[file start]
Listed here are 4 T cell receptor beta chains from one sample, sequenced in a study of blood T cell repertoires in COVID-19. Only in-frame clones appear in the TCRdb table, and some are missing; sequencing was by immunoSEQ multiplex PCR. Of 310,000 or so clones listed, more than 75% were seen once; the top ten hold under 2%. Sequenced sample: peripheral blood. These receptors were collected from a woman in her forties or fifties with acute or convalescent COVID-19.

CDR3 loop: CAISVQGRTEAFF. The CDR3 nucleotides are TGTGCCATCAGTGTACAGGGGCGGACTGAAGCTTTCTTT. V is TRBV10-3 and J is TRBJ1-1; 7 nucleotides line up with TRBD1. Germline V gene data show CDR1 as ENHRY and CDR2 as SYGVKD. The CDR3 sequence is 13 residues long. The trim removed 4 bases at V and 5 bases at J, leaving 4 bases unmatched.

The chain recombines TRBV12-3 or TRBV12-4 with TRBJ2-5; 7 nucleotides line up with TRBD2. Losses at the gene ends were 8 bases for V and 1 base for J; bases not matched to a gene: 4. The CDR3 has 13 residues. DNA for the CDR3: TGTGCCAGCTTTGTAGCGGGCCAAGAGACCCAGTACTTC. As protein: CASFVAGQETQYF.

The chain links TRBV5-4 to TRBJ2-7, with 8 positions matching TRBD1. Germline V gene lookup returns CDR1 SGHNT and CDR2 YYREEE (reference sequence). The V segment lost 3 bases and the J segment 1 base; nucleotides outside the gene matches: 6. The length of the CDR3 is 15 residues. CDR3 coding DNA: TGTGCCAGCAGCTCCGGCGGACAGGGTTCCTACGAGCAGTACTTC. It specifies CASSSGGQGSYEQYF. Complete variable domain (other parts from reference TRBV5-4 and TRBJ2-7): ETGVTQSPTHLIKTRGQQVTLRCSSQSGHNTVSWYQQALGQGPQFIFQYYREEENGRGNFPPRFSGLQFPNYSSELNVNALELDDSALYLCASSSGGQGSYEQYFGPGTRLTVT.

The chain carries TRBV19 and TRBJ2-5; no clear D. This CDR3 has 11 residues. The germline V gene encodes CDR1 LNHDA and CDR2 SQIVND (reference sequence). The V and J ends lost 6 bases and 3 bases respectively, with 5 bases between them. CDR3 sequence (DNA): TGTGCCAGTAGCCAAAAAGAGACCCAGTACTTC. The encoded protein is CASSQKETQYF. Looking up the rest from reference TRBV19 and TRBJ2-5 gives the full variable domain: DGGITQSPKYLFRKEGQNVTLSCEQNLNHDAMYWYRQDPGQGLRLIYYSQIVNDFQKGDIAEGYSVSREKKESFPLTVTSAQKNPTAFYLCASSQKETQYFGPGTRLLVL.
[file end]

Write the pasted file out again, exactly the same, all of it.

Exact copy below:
Listed here are 4 T cell receptor beta chains from one sample, sequenced in a study of blood T cell repertoires in COVID-19. Only in-frame clones appear in the TCRdb table, and some are missing; sequencing was by immunoSEQ multiplex PCR. Of 310,000 or so clones listed, more than 75% were seen once; the top ten hold under 2%. Sequenced sample: peripheral blood. These receptors were collected from a woman in her forties or fifties with acute or convalescent COVID-19.

CDR3 loop: CAISVQGRTEAFF. The CDR3 nucleotides are TGTGCCATCAGTGTACAGGGGCGGACTGAAGCTTTCTTT. V is TRBV10-3 and J is TRBJ1-1; 7 nucleotides line up with TRBD1. Germline V gene data show CDR1 as ENHRY and CDR2 as SYGVKD. The CDR3 sequence is 13 residues long. The trim removed 4 bases at V and 5 bases at J, leaving 4 bases unmatched.

The chain recombines TRBV12-3 or TRBV12-4 with TRBJ2-5; 7 nucleotides line up with TRBD2. Losses at the gene ends were 8 bases for V and 1 base for J; bases not matched to a gene: 4. The CDR3 has 13 residues. DNA for the CDR3: TGTGCCAGCTTTGTAGCGGGCCAAGAGACCCAGTACTTC. As protein: CASFVAGQETQYF.

The chain links TRBV5-4 to TRBJ2-7, with 8 positions matching TRBD1. Germline V gene lookup returns CDR1 SGHNT and CDR2 YYREEE (reference sequence). The V segment lost 3 bases and the J segment 1 base; nucleotides outside the gene matches: 6. The length of the CDR3 is 15 residues. CDR3 coding DNA: TGTGCCAGCAGCTCCGGCGGACAGGGTTCCTACGAGCAGTACTTC. It specifies CASSSGGQGSYEQYF. Complete variable domain (other parts from reference TRBV5-4 and TRBJ2-7): ETGVTQSPTHLIKTRGQQVTLRCSSQSGHNTVSWYQQALGQGPQFIFQYYREEENGRGNFPPRFSGLQFPNYSSELNVNALELDDSALYLCASSSGGQGSYEQYFGPGTRLTVT.

The chain carries TRBV19 and TRBJ2-5; no clear D. This CDR3 has 11 residues. The germline V gene encodes CDR1 LNHDA and CDR2 SQIVND (reference sequence). The V and J ends lost 6 bases and 3 bases respectively, with 5 bases between them. CDR3 sequence (DNA): TGTGCCAGTAGCCAAAAAGAGACCCAGTACTTC. The encoded protein is CASSQKETQYF. Looking up the rest from reference TRBV19 and TRBJ2-5 gives the full variable domain: DGGITQSPKYLFRKEGQNVTLSCEQNLNHDAMYWYRQDPGQGLRLIYYSQIVNDFQKGDIAEGYSVSREKKESFPLTVTSAQKNPTAFYLCASSQKETQYFGPGTRLLVL.